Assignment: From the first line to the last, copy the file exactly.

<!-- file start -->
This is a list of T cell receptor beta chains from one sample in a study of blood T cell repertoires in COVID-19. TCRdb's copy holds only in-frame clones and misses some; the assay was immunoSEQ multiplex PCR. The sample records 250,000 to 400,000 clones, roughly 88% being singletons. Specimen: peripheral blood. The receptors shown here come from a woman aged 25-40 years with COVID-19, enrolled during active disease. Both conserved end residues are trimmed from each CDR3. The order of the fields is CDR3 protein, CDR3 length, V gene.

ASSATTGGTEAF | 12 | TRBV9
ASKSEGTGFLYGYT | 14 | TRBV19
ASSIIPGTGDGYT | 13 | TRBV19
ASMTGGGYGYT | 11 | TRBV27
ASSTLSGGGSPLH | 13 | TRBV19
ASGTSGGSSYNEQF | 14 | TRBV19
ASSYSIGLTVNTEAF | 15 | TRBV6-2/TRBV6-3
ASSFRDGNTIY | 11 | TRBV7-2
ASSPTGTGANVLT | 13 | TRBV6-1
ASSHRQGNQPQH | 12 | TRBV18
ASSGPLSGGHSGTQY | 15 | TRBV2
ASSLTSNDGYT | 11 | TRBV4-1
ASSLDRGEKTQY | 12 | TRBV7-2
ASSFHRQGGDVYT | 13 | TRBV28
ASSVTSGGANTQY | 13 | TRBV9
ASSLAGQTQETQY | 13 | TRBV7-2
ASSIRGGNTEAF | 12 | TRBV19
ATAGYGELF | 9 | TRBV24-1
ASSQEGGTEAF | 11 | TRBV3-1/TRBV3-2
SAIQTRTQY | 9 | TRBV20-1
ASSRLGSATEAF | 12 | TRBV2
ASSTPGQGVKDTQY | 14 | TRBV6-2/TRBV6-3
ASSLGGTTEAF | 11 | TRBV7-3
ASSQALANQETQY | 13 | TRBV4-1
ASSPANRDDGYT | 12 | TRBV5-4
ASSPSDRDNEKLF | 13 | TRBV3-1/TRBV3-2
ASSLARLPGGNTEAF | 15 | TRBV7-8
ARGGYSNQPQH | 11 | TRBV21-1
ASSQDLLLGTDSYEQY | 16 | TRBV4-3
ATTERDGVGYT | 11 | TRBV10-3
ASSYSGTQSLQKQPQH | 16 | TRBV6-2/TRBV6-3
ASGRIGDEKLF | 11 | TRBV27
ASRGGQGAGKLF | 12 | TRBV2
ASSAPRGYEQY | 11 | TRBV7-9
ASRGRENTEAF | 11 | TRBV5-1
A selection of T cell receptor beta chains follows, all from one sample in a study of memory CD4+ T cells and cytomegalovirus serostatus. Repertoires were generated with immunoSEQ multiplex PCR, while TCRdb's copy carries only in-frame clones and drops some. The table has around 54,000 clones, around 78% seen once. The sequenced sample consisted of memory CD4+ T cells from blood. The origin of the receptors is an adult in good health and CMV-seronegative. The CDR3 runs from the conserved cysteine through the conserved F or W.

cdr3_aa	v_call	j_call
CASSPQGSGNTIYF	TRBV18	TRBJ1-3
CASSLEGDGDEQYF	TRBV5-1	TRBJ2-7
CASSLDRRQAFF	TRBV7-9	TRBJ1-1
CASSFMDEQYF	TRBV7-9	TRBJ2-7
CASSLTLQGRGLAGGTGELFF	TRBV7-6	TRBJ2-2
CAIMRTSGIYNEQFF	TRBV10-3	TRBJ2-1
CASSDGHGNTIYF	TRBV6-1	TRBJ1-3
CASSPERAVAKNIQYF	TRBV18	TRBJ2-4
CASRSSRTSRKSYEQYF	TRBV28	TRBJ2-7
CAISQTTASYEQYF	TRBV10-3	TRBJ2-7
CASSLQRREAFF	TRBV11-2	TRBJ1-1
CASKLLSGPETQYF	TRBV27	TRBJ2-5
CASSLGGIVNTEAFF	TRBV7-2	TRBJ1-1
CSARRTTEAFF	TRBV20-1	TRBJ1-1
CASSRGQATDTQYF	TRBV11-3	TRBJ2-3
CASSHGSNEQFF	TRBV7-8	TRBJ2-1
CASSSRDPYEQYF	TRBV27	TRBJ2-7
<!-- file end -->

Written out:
This is a list of T cell receptor beta chains from one sample in a study of blood T cell repertoires in COVID-19. TCRdb's copy holds only in-frame clones and misses some; the assay was immunoSEQ multiplex PCR. The sample records 250,000 to 400,000 clones, roughly 88% being singletons. Specimen: peripheral blood. The receptors shown here come from a woman aged 25-40 years with COVID-19, enrolled during active disease. Both conserved end residues are trimmed from each CDR3. The order of the fields is CDR3 protein, CDR3 length, V gene.

ASSATTGGTEAF | 12 | TRBV9
ASKSEGTGFLYGYT | 14 | TRBV19
ASSIIPGTGDGYT | 13 | TRBV19
ASMTGGGYGYT | 11 | TRBV27
ASSTLSGGGSPLH | 13 | TRBV19
ASGTSGGSSYNEQF | 14 | TRBV19
ASSYSIGLTVNTEAF | 15 | TRBV6-2/TRBV6-3
ASSFRDGNTIY | 11 | TRBV7-2
ASSPTGTGANVLT | 13 | TRBV6-1
ASSHRQGNQPQH | 12 | TRBV18
ASSGPLSGGHSGTQY | 15 | TRBV2
ASSLTSNDGYT | 11 | TRBV4-1
ASSLDRGEKTQY | 12 | TRBV7-2
ASSFHRQGGDVYT | 13 | TRBV28
ASSVTSGGANTQY | 13 | TRBV9
ASSLAGQTQETQY | 13 | TRBV7-2
ASSIRGGNTEAF | 12 | TRBV19
ATAGYGELF | 9 | TRBV24-1
ASSQEGGTEAF | 11 | TRBV3-1/TRBV3-2
SAIQTRTQY | 9 | TRBV20-1
ASSRLGSATEAF | 12 | TRBV2
ASSTPGQGVKDTQY | 14 | TRBV6-2/TRBV6-3
ASSLGGTTEAF | 11 | TRBV7-3
ASSQALANQETQY | 13 | TRBV4-1
ASSPANRDDGYT | 12 | TRBV5-4
ASSPSDRDNEKLF | 13 | TRBV3-1/TRBV3-2
ASSLARLPGGNTEAF | 15 | TRBV7-8
ARGGYSNQPQH | 11 | TRBV21-1
ASSQDLLLGTDSYEQY | 16 | TRBV4-3
ATTERDGVGYT | 11 | TRBV10-3
ASSYSGTQSLQKQPQH | 16 | TRBV6-2/TRBV6-3
ASGRIGDEKLF | 11 | TRBV27
ASRGGQGAGKLF | 12 | TRBV2
ASSAPRGYEQY | 11 | TRBV7-9
ASRGRENTEAF | 11 | TRBV5-1
A selection of T cell receptor beta chains follows, all from one sample in a study of memory CD4+ T cells and cytomegalovirus serostatus. Repertoires were generated with immunoSEQ multiplex PCR, while TCRdb's copy carries only in-frame clones and drops some. The table has around 54,000 clones, around 78% seen once. The sequenced sample consisted of memory CD4+ T cells from blood. The origin of the receptors is an adult in good health and CMV-seronegative. The CDR3 runs from the conserved cysteine through the conserved F or W.

cdr3_aa	v_call	j_call
CASSPQGSGNTIYF	TRBV18	TRBJ1-3
CASSLEGDGDEQYF	TRBV5-1	TRBJ2-7
CASSLDRRQAFF	TRBV7-9	TRBJ1-1
CASSFMDEQYF	TRBV7-9	TRBJ2-7
CASSLTLQGRGLAGGTGELFF	TRBV7-6	TRBJ2-2
CAIMRTSGIYNEQFF	TRBV10-3	TRBJ2-1
CASSDGHGNTIYF	TRBV6-1	TRBJ1-3
CASSPERAVAKNIQYF	TRBV18	TRBJ2-4
CASRSSRTSRKSYEQYF	TRBV28	TRBJ2-7
CAISQTTASYEQYF	TRBV10-3	TRBJ2-7
CASSLQRREAFF	TRBV11-2	TRBJ1-1
CASKLLSGPETQYF	TRBV27	TRBJ2-5
CASSLGGIVNTEAFF	TRBV7-2	TRBJ1-1
CSARRTTEAFF	TRBV20-1	TRBJ1-1
CASSRGQATDTQYF	TRBV11-3	TRBJ2-3
CASSHGSNEQFF	TRBV7-8	TRBJ2-1
CASSSRDPYEQYF	TRBV27	TRBJ2-7